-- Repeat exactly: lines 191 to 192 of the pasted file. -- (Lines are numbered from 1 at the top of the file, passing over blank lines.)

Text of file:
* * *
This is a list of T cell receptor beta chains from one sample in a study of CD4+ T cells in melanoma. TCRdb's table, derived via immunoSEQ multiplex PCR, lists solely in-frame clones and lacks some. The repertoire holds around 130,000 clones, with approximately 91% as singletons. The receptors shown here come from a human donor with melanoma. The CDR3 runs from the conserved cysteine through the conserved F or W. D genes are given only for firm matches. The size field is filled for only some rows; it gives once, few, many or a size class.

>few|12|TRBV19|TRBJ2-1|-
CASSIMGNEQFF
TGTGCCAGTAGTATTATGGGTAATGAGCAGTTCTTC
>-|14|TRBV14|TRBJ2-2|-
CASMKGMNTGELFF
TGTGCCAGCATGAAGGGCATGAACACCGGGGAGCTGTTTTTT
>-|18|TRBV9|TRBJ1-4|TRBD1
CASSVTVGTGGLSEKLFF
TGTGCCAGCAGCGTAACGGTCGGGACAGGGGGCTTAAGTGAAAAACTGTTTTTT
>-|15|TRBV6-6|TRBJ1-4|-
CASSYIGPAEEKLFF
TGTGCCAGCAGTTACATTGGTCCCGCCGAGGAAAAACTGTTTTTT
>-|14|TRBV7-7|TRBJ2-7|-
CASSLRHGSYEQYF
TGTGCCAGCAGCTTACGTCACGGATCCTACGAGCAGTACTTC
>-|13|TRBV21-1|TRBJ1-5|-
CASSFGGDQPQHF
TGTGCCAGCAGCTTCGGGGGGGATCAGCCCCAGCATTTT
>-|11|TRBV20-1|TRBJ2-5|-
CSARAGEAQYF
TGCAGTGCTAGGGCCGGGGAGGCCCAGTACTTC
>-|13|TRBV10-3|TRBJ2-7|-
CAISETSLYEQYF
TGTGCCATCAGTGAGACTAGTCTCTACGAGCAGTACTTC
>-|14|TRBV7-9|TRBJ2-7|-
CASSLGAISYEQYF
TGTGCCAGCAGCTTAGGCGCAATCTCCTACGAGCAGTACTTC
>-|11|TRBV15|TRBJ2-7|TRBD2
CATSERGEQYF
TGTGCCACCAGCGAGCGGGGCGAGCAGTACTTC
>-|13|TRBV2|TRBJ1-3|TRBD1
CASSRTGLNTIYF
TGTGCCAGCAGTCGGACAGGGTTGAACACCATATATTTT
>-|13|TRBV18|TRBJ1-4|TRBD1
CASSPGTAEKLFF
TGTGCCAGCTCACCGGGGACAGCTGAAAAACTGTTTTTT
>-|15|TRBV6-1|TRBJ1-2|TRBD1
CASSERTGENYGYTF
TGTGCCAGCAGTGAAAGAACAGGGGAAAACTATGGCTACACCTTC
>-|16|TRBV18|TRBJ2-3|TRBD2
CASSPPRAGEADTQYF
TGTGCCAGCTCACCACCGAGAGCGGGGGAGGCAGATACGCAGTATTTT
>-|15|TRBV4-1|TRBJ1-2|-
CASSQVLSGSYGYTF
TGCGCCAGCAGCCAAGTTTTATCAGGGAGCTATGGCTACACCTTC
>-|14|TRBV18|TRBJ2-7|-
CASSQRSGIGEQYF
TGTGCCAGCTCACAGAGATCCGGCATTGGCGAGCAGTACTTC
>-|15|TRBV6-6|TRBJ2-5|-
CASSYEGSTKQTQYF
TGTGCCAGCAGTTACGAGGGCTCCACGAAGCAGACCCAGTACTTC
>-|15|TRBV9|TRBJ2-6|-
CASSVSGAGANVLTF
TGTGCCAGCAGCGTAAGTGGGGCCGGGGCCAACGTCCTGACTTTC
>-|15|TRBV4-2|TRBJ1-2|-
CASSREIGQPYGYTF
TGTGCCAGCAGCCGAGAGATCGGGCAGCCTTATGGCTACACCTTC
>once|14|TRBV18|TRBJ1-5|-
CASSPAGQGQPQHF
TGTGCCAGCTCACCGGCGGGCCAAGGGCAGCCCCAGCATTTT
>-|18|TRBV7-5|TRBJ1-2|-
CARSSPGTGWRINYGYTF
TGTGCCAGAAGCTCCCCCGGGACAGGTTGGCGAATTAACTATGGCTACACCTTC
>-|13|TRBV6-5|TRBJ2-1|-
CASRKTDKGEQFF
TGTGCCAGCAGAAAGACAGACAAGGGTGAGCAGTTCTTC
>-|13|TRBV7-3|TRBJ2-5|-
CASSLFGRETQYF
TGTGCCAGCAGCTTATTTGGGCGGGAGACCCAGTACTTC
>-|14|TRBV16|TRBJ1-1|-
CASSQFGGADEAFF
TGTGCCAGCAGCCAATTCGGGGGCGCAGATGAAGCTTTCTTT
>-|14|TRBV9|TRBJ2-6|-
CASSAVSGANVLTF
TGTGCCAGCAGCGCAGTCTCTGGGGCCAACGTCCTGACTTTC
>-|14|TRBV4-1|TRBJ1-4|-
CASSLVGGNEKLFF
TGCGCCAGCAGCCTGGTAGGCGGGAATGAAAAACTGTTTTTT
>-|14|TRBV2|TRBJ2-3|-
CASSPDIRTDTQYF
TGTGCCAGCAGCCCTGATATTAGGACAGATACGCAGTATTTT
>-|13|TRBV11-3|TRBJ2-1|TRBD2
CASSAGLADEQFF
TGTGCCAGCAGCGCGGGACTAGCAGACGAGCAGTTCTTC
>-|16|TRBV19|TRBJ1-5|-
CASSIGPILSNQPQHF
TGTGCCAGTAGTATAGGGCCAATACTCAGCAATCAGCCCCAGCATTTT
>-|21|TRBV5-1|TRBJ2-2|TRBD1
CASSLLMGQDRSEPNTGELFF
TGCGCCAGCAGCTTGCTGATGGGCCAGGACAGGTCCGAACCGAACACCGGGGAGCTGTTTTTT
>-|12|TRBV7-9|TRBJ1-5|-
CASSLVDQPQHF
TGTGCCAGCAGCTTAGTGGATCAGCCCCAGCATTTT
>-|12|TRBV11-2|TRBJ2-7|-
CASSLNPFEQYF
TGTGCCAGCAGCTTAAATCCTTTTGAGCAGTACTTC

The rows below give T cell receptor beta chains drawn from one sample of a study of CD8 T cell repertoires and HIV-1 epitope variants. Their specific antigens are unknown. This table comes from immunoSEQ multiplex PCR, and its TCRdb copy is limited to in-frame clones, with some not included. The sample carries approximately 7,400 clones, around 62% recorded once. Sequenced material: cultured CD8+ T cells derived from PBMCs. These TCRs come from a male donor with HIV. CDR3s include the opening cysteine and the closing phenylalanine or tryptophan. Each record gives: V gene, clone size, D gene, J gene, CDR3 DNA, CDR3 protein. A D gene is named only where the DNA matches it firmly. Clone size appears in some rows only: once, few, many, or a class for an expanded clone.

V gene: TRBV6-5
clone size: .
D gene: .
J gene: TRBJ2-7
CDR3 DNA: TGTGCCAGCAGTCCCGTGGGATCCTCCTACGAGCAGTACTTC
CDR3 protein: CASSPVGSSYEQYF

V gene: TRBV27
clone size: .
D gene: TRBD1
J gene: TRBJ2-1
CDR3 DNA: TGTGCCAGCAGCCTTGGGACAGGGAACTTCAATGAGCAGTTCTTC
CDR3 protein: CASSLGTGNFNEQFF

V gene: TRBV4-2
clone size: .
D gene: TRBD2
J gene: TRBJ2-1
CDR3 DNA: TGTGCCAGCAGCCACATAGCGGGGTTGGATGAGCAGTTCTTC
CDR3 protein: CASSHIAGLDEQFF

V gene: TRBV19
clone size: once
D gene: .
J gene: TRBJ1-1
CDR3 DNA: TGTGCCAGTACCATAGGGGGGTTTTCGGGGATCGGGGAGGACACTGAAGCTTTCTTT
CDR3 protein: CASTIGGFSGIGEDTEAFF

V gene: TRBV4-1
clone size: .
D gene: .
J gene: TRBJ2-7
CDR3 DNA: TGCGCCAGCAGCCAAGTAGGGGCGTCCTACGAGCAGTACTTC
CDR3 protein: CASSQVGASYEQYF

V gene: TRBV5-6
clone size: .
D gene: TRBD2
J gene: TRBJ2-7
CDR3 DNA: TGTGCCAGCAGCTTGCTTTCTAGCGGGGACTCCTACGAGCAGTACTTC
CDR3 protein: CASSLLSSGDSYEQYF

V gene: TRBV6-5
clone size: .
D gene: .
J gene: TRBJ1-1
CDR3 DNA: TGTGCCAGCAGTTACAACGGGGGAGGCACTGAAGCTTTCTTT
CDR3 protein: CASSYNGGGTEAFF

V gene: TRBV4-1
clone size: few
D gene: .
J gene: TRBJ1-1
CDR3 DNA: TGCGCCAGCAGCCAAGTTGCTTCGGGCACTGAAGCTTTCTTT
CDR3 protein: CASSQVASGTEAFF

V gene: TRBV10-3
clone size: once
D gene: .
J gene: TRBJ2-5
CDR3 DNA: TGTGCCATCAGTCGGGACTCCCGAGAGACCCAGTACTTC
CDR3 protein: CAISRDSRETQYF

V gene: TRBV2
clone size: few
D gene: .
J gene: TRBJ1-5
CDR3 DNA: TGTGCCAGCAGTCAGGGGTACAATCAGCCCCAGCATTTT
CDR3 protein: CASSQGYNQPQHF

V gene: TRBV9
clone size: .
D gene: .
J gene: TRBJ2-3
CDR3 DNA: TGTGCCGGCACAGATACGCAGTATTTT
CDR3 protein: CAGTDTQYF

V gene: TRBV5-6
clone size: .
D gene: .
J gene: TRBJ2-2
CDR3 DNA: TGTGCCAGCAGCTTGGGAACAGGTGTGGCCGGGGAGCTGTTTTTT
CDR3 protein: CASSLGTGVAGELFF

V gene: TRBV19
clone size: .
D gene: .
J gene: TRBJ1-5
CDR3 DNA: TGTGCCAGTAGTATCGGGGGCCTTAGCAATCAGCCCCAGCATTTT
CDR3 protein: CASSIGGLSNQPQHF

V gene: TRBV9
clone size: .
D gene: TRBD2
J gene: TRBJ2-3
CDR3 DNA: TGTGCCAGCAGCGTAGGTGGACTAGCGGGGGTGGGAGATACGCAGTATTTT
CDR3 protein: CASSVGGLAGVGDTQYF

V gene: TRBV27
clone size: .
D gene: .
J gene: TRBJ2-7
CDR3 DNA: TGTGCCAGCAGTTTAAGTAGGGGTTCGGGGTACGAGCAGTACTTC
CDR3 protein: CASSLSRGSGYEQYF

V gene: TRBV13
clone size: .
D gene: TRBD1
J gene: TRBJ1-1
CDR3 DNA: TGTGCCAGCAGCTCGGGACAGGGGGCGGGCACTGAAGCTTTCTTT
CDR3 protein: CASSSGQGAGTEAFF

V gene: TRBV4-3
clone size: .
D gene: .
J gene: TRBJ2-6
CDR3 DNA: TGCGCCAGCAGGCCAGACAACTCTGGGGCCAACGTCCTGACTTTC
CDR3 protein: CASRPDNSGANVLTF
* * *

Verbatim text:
D gene: TRBD1
J gene: TRBJ1-1